Chlamydia- a common STI that can be a serious problem

Chlamydia- a common STI that can be a serious problem

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Chlamydia- a common infection that can be silent but serious

Authored by Dr Aifric Boylan on 02.02.2017
Medically Reviewed by Dr Dr Jillian Lau
Last updated on 23.10.2018

What is Chlamydia?

Chlamydia is a common sexually transmitted infection or STI  that can infect men and women- it is the most commonly reported communicable disease in Australia. While it often goes undetected, it can cause a lot of damage to a woman’s reproductive system, putting her future ability to become pregnant at risk. Ectopic pregnancy (which can be life-threatening) and severe pelvic infections are other serious complications.

 How do you catch chlamydia?

You catch it by having vaginal, oral or anal sex with someone who has Chlamydia. It is possible to catch it from a male partner even if he does not ejaculate. Pregnant women who have Chlamydia may pass it to their baby during childbirth.

Can you get chlamydia more than once?

Yes it’s possible to catch it more than once- if you’ve been treated for Chlamydia in the past but then have sex with someone who currently has Chlamydia, unfortunately you can catch it again.

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How can I reduce my risk?

Correct use of condoms every time you have sex will significantly reduce the risk of catching Chlamydia and any other STI.

Who is at risk?

Anyone can get Chlamydia through unprotected vaginal, oral or anal sex. However, sexually active young people are at a higher risk. Gay, bisexual, and other men who have sex with men are also at risk since Chlamydia can be spread through oral and anal sex. Basically, anyone who is sexually active is at risk, and should consider getting regular STI checks.

How do I know I have Chlamydia?

Most people who have Chlamydia have no symptoms. Sometimes symptoms may not appear until several weeks after you have sex with an infected person. It can cause a lot of harm to your body even if it is silent.

Women may notice abnormal vaginal discharge, a burning sensation when passing urine or bleeding between their periods. Men may experience discharge from the penis, burning when passing urine and occasionally pain and swelling in one or both testicles.

How is an STI check done for Chlamydia?

Your doctor may perform an STI check via a urine sample or swab.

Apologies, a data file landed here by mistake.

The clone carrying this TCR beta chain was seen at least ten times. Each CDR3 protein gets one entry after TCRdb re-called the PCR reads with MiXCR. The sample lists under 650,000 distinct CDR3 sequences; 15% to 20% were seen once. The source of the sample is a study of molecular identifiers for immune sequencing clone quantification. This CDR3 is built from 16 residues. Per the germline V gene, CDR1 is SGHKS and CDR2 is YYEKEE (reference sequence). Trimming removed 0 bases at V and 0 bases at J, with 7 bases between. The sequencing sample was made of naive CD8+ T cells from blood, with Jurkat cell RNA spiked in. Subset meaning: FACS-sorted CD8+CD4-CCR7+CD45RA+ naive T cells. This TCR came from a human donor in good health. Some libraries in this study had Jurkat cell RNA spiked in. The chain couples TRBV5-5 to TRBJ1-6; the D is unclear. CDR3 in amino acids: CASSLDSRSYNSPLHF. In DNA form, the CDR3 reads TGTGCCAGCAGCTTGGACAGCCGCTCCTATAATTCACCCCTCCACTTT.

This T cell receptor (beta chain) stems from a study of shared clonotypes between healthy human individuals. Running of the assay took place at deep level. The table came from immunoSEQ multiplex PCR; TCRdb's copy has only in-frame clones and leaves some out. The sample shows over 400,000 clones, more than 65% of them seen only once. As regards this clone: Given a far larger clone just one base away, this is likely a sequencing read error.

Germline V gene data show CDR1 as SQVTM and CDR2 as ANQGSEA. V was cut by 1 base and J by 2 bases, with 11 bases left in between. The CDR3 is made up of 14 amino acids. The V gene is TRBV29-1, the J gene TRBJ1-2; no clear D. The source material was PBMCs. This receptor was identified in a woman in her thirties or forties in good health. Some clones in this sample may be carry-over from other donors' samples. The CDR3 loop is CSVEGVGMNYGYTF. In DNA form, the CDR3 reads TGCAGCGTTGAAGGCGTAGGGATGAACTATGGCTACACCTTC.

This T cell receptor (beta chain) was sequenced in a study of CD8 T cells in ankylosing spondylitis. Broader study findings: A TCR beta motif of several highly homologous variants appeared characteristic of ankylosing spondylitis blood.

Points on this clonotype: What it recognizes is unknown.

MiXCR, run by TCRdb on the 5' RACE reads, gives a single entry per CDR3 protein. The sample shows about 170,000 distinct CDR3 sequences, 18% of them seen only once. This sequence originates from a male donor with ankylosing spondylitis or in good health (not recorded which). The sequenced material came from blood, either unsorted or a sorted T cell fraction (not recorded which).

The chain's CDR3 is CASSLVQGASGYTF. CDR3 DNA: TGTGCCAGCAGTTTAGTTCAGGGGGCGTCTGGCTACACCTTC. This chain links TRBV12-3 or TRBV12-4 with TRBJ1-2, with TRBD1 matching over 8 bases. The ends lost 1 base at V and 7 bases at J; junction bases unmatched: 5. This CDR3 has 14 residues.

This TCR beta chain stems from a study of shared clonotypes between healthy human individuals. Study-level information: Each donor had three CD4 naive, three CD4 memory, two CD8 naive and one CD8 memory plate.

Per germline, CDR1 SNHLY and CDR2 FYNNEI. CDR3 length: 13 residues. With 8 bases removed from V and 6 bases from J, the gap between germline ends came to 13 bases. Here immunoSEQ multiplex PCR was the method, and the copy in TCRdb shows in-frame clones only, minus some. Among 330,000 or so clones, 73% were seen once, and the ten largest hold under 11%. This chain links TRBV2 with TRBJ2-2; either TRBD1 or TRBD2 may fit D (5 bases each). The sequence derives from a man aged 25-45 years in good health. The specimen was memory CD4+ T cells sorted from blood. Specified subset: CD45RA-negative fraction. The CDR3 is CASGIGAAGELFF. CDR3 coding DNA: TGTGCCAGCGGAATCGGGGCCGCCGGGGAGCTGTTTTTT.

Is there a cure for Chlamydia?

  • Yes, Chlamydia can be cured with antibiotics, as long as they are taken correctly.
  • It is usually advised to avoid sexual contact for 7 days after treatment.
  • Re-testing at 3 months is often recommended (antibiotic treatment is extremely effective but some people get re-infected).
  • In certain cases (e.g Chlamydia in pregnancy or rectal infection) a repeat test to ensure clearance of infection is often done 4 weeks after treatment.

What happens if I don’t treat it?

Untreated Chlamydia can lead to serious health problems- even though it may start out as a silent condition, with no symptoms.

  • In women, untreated Chlamydia can spread to the uterus and fallopian tubes (these are the tubes that carry fertilized eggs from the ovaries to the uterus)- this can lead to pelvic inflammatory disease (PID). PID may have no symptoms, but some women may experience abdominal or pelvic pain. Pelvic infection can cause women to become acutely unwell, and in the longer term to infertility. It can also increase the chances of developing an ectopic pregnancy (pregnancy outside the uterus which can lead to internal bleeding and death).
  • Men rarely have health problems linked to Chlamydia. Infection sometimes spreads to the tube that carries sperm from the testicles, causing pain and fever.
  • Untreated chlamydia can make it easier to catch HIV from an infected partner.

If you have further concerns about your sexual health, speak to your GP.

If you have been diagnosed with an STI, it’s advised to let your recent sexual partners know- if you feel unable to do this directly, there are some online resources such as that can assist you to do so anonymously.

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About the Author:

Aifric Boylan
Dr Aifric Boylan is an experienced GP based in Melbourne. She completed medical school at Trinity College Dublin, Ireland, and undertook specialist training as a General Practitioner. She has 10 years experience working in General Practice and currently works as a full time family doctor in Melbourne, with a special interest in women’s health and paediatrics. She is a medical writer, covering common health issues in General Practice, as well as publications and opinion pieces in the medical press.

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